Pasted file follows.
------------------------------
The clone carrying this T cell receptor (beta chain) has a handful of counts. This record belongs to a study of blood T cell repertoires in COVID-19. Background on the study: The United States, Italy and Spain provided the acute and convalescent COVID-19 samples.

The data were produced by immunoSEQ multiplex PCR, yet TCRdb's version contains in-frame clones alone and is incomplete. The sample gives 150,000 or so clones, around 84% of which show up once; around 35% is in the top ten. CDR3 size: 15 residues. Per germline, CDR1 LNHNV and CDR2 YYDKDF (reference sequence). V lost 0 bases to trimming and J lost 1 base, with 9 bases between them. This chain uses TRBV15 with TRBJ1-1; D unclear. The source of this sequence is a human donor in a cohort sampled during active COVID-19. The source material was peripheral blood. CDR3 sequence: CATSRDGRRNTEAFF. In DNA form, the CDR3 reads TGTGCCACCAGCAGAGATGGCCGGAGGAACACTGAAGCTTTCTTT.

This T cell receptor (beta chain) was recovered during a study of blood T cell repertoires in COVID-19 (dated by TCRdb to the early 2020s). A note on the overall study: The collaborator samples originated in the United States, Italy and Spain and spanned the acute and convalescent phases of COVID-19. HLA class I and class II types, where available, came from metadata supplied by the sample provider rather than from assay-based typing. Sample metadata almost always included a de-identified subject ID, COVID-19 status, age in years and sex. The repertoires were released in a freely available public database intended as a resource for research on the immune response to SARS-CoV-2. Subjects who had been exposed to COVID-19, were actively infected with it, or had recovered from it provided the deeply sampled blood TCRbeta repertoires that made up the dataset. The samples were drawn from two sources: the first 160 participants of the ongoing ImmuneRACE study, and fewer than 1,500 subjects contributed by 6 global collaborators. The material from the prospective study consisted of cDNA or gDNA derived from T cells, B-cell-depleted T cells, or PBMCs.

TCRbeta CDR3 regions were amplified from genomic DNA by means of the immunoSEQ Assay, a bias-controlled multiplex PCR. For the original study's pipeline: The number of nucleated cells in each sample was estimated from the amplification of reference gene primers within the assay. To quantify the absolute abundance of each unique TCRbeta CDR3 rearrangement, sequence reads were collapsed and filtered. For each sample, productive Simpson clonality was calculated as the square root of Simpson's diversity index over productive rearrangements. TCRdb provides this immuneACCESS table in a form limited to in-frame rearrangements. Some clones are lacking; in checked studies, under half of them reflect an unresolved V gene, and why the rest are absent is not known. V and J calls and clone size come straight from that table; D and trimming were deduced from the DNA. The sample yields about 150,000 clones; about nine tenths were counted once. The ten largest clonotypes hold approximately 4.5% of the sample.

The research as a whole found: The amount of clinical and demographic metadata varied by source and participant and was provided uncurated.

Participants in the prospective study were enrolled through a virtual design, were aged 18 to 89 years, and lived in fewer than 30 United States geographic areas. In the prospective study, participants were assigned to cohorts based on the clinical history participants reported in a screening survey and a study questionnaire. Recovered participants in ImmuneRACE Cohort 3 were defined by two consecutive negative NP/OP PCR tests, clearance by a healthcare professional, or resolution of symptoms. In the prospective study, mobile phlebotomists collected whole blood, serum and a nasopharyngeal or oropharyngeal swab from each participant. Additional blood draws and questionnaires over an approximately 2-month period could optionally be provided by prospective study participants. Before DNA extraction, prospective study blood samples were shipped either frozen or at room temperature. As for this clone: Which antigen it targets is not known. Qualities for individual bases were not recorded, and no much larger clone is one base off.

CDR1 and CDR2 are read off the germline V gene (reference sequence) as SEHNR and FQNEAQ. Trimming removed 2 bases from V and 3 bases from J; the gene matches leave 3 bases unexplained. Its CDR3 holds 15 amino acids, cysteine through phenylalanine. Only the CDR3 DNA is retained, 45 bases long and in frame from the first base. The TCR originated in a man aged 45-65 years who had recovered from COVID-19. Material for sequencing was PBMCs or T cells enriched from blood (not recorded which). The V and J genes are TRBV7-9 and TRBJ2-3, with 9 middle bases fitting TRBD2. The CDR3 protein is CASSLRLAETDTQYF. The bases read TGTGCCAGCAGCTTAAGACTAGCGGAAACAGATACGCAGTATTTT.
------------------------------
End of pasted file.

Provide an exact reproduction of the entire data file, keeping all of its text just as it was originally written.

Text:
The clone carrying this T cell receptor (beta chain) has a handful of counts. This record belongs to a study of blood T cell repertoires in COVID-19. Background on the study: The United States, Italy and Spain provided the acute and convalescent COVID-19 samples.

The data were produced by immunoSEQ multiplex PCR, yet TCRdb's version contains in-frame clones alone and is incomplete. The sample gives 150,000 or so clones, around 84% of which show up once; around 35% is in the top ten. CDR3 size: 15 residues. Per germline, CDR1 LNHNV and CDR2 YYDKDF (reference sequence). V lost 0 bases to trimming and J lost 1 base, with 9 bases between them. This chain uses TRBV15 with TRBJ1-1; D unclear. The source of this sequence is a human donor in a cohort sampled during active COVID-19. The source material was peripheral blood. CDR3 sequence: CATSRDGRRNTEAFF. In DNA form, the CDR3 reads TGTGCCACCAGCAGAGATGGCCGGAGGAACACTGAAGCTTTCTTT.

This T cell receptor (beta chain) was recovered during a study of blood T cell repertoires in COVID-19 (dated by TCRdb to the early 2020s). A note on the overall study: The collaborator samples originated in the United States, Italy and Spain and spanned the acute and convalescent phases of COVID-19. HLA class I and class II types, where available, came from metadata supplied by the sample provider rather than from assay-based typing. Sample metadata almost always included a de-identified subject ID, COVID-19 status, age in years and sex. The repertoires were released in a freely available public database intended as a resource for research on the immune response to SARS-CoV-2. Subjects who had been exposed to COVID-19, were actively infected with it, or had recovered from it provided the deeply sampled blood TCRbeta repertoires that made up the dataset. The samples were drawn from two sources: the first 160 participants of the ongoing ImmuneRACE study, and fewer than 1,500 subjects contributed by 6 global collaborators. The material from the prospective study consisted of cDNA or gDNA derived from T cells, B-cell-depleted T cells, or PBMCs.

TCRbeta CDR3 regions were amplified from genomic DNA by means of the immunoSEQ Assay, a bias-controlled multiplex PCR. For the original study's pipeline: The number of nucleated cells in each sample was estimated from the amplification of reference gene primers within the assay. To quantify the absolute abundance of each unique TCRbeta CDR3 rearrangement, sequence reads were collapsed and filtered. For each sample, productive Simpson clonality was calculated as the square root of Simpson's diversity index over productive rearrangements. TCRdb provides this immuneACCESS table in a form limited to in-frame rearrangements. Some clones are lacking; in checked studies, under half of them reflect an unresolved V gene, and why the rest are absent is not known. V and J calls and clone size come straight from that table; D and trimming were deduced from the DNA. The sample yields about 150,000 clones; about nine tenths were counted once. The ten largest clonotypes hold approximately 4.5% of the sample.

The research as a whole found: The amount of clinical and demographic metadata varied by source and participant and was provided uncurated.

Participants in the prospective study were enrolled through a virtual design, were aged 18 to 89 years, and lived in fewer than 30 United States geographic areas. In the prospective study, participants were assigned to cohorts based on the clinical history participants reported in a screening survey and a study questionnaire. Recovered participants in ImmuneRACE Cohort 3 were defined by two consecutive negative NP/OP PCR tests, clearance by a healthcare professional, or resolution of symptoms. In the prospective study, mobile phlebotomists collected whole blood, serum and a nasopharyngeal or oropharyngeal swab from each participant. Additional blood draws and questionnaires over an approximately 2-month period could optionally be provided by prospective study participants. Before DNA extraction, prospective study blood samples were shipped either frozen or at room temperature. As for this clone: Which antigen it targets is not known. Qualities for individual bases were not recorded, and no much larger clone is one base off.

CDR1 and CDR2 are read off the germline V gene (reference sequence) as SEHNR and FQNEAQ. Trimming removed 2 bases from V and 3 bases from J; the gene matches leave 3 bases unexplained. Its CDR3 holds 15 amino acids, cysteine through phenylalanine. Only the CDR3 DNA is retained, 45 bases long and in frame from the first base. The TCR originated in a man aged 45-65 years who had recovered from COVID-19. Material for sequencing was PBMCs or T cells enriched from blood (not recorded which). The V and J genes are TRBV7-9 and TRBJ2-3, with 9 middle bases fitting TRBD2. The CDR3 protein is CASSLRLAETDTQYF. The bases read TGTGCCAGCAGCTTAAGACTAGCGGAAACAGATACGCAGTATTTT.